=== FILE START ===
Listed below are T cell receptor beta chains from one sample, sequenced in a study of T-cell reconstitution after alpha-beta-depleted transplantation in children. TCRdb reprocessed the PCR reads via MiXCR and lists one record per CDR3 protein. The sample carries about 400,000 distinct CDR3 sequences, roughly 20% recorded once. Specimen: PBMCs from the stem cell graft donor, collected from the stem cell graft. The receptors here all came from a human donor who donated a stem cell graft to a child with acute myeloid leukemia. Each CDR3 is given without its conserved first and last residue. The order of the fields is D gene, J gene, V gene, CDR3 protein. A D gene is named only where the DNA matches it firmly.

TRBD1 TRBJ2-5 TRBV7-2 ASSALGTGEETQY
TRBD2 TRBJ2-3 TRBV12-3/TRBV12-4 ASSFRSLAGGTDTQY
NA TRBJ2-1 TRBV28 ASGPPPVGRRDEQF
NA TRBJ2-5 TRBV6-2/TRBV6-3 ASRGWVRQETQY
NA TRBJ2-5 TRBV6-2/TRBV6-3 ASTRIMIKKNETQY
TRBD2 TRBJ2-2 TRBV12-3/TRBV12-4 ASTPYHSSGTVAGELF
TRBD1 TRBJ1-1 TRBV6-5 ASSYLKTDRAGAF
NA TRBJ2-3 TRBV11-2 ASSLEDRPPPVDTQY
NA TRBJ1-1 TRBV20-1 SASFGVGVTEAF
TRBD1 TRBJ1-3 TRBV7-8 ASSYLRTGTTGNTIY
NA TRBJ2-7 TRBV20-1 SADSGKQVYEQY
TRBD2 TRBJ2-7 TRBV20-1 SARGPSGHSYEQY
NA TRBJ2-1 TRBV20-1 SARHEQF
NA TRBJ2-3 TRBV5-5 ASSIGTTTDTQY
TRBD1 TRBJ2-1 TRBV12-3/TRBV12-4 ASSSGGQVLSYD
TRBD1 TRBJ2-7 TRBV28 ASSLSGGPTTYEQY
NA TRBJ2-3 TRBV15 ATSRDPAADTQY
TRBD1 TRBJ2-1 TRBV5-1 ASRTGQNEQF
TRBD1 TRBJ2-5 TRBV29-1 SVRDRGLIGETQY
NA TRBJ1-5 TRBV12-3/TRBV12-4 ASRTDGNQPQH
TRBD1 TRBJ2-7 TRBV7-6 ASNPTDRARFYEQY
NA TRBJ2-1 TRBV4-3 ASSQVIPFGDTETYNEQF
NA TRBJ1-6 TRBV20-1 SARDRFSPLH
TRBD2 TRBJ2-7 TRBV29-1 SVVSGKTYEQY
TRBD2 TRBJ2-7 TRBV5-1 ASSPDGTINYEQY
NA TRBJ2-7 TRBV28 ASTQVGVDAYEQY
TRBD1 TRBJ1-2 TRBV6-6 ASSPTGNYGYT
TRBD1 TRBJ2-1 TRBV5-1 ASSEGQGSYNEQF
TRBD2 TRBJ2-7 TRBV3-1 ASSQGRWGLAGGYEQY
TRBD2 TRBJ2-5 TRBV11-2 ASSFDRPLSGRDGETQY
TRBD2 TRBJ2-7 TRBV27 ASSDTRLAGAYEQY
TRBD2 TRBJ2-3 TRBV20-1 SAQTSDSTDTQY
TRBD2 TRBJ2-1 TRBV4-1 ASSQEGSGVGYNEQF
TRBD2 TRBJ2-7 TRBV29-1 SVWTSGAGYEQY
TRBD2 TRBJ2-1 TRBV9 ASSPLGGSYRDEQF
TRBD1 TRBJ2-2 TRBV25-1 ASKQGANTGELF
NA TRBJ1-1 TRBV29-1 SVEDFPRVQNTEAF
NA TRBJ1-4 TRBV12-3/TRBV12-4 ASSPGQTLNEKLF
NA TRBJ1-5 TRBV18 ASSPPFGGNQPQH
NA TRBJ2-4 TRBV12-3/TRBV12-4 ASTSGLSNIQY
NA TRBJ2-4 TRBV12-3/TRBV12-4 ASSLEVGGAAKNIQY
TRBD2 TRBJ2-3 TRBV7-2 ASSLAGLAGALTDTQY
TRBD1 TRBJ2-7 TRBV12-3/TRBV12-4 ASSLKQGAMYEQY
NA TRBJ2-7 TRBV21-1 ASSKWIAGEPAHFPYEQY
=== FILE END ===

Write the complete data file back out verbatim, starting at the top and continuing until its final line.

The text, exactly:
Listed below are T cell receptor beta chains from one sample, sequenced in a study of T-cell reconstitution after alpha-beta-depleted transplantation in children. TCRdb reprocessed the PCR reads via MiXCR and lists one record per CDR3 protein. The sample carries about 400,000 distinct CDR3 sequences, roughly 20% recorded once. Specimen: PBMCs from the stem cell graft donor, collected from the stem cell graft. The receptors here all came from a human donor who donated a stem cell graft to a child with acute myeloid leukemia. Each CDR3 is given without its conserved first and last residue. The order of the fields is D gene, J gene, V gene, CDR3 protein. A D gene is named only where the DNA matches it firmly.

TRBD1 TRBJ2-5 TRBV7-2 ASSALGTGEETQY
TRBD2 TRBJ2-3 TRBV12-3/TRBV12-4 ASSFRSLAGGTDTQY
NA TRBJ2-1 TRBV28 ASGPPPVGRRDEQF
NA TRBJ2-5 TRBV6-2/TRBV6-3 ASRGWVRQETQY
NA TRBJ2-5 TRBV6-2/TRBV6-3 ASTRIMIKKNETQY
TRBD2 TRBJ2-2 TRBV12-3/TRBV12-4 ASTPYHSSGTVAGELF
TRBD1 TRBJ1-1 TRBV6-5 ASSYLKTDRAGAF
NA TRBJ2-3 TRBV11-2 ASSLEDRPPPVDTQY
NA TRBJ1-1 TRBV20-1 SASFGVGVTEAF
TRBD1 TRBJ1-3 TRBV7-8 ASSYLRTGTTGNTIY
NA TRBJ2-7 TRBV20-1 SADSGKQVYEQY
TRBD2 TRBJ2-7 TRBV20-1 SARGPSGHSYEQY
NA TRBJ2-1 TRBV20-1 SARHEQF
NA TRBJ2-3 TRBV5-5 ASSIGTTTDTQY
TRBD1 TRBJ2-1 TRBV12-3/TRBV12-4 ASSSGGQVLSYD
TRBD1 TRBJ2-7 TRBV28 ASSLSGGPTTYEQY
NA TRBJ2-3 TRBV15 ATSRDPAADTQY
TRBD1 TRBJ2-1 TRBV5-1 ASRTGQNEQF
TRBD1 TRBJ2-5 TRBV29-1 SVRDRGLIGETQY
NA TRBJ1-5 TRBV12-3/TRBV12-4 ASRTDGNQPQH
TRBD1 TRBJ2-7 TRBV7-6 ASNPTDRARFYEQY
NA TRBJ2-1 TRBV4-3 ASSQVIPFGDTETYNEQF
NA TRBJ1-6 TRBV20-1 SARDRFSPLH
TRBD2 TRBJ2-7 TRBV29-1 SVVSGKTYEQY
TRBD2 TRBJ2-7 TRBV5-1 ASSPDGTINYEQY
NA TRBJ2-7 TRBV28 ASTQVGVDAYEQY
TRBD1 TRBJ1-2 TRBV6-6 ASSPTGNYGYT
TRBD1 TRBJ2-1 TRBV5-1 ASSEGQGSYNEQF
TRBD2 TRBJ2-7 TRBV3-1 ASSQGRWGLAGGYEQY
TRBD2 TRBJ2-5 TRBV11-2 ASSFDRPLSGRDGETQY
TRBD2 TRBJ2-7 TRBV27 ASSDTRLAGAYEQY
TRBD2 TRBJ2-3 TRBV20-1 SAQTSDSTDTQY
TRBD2 TRBJ2-1 TRBV4-1 ASSQEGSGVGYNEQF
TRBD2 TRBJ2-7 TRBV29-1 SVWTSGAGYEQY
TRBD2 TRBJ2-1 TRBV9 ASSPLGGSYRDEQF
TRBD1 TRBJ2-2 TRBV25-1 ASKQGANTGELF
NA TRBJ1-1 TRBV29-1 SVEDFPRVQNTEAF
NA TRBJ1-4 TRBV12-3/TRBV12-4 ASSPGQTLNEKLF
NA TRBJ1-5 TRBV18 ASSPPFGGNQPQH
NA TRBJ2-4 TRBV12-3/TRBV12-4 ASTSGLSNIQY
NA TRBJ2-4 TRBV12-3/TRBV12-4 ASSLEVGGAAKNIQY
TRBD2 TRBJ2-3 TRBV7-2 ASSLAGLAGALTDTQY
TRBD1 TRBJ2-7 TRBV12-3/TRBV12-4 ASSLKQGAMYEQY
NA TRBJ2-7 TRBV21-1 ASSKWIAGEPAHFPYEQY